The facts: According to USA Today, Americans are getting hitched later than ever—the 2007 census put the median marriage age at 25.6 for women and 27.5 for men. In 1890, when the census started tracking the stat, it was 26 for men and 22 for women. Marriage ages reached a low in the early 60s when the median was 22 for men and 20 for women. Since then we've been waiting longer and longer to say "I do."
To wed or to wait: that is the question. Not surprisingly, there are good arguments for both sides. If you marry when you're young you have more people to choose from, you're at prime age to have kids and you get to spend your 20s—the time when you grow into your adult self—with your partner.
Waiting until your late 20s or early 30s means you'll be more mature when you make your decision, and you'll probably be financially stable—important if you want children. However it also means (for most people) waiting for said kids, and getting pregnant can become more difficult as you age. Finally, as women in their late 30s know well, taking your time means potential Mr. Rights may be off the market.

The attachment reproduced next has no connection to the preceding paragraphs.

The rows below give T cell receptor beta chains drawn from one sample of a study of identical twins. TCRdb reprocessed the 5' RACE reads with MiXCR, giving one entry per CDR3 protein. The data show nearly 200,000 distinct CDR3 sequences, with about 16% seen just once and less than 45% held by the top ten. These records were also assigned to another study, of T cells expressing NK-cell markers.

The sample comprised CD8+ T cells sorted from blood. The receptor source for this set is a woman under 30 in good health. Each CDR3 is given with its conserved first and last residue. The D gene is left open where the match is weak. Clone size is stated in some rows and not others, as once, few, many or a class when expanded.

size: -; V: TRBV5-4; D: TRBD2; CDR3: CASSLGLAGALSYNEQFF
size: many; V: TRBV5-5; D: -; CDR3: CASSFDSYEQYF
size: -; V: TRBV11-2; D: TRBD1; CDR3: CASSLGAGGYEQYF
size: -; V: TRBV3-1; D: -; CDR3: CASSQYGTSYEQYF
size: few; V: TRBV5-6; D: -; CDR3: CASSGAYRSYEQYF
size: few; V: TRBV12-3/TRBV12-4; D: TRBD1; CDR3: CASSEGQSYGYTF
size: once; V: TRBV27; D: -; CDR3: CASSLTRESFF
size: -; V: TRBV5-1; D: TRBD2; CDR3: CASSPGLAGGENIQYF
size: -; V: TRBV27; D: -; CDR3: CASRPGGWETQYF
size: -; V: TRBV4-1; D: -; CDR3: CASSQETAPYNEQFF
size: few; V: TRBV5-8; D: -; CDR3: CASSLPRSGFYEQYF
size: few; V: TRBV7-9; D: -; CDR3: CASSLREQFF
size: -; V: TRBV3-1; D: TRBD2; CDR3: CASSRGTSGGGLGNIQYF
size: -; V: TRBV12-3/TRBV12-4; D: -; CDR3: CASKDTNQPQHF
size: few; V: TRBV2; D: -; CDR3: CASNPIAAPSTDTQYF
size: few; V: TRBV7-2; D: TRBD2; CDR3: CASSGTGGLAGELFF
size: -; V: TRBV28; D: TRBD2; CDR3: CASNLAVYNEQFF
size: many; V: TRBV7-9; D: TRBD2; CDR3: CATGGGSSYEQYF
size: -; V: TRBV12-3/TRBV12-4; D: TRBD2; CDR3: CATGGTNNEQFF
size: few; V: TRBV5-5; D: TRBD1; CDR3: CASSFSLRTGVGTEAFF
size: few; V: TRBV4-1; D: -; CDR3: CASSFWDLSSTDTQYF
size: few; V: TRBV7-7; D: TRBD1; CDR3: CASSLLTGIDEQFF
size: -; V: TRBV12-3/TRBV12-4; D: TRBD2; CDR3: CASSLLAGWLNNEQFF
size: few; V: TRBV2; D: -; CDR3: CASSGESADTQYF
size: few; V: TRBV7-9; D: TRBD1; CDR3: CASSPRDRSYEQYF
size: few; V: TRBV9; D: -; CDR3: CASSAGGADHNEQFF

So is there an ideal age to tie the knot? Researchers haven't reached a consensus. A sociologist in Texas is running a study that says couples who marry in their early 20s are more satisfied and less likely to end up in splitsville than those who drop anchor in their late 20s and 30s. But in 2007 a Penn State sociologist published a book in which he reported that people who marry in their 30s, as opposed to their 20s, are less likely to think about divorce and more likely to do things together as a couple.
USA Today readers feel passionately about the subject: over 500 people have chimed in with their experiences and thoughts. YourTango readers, what do you think? Is there an ideal age to marry, and if so, what is it?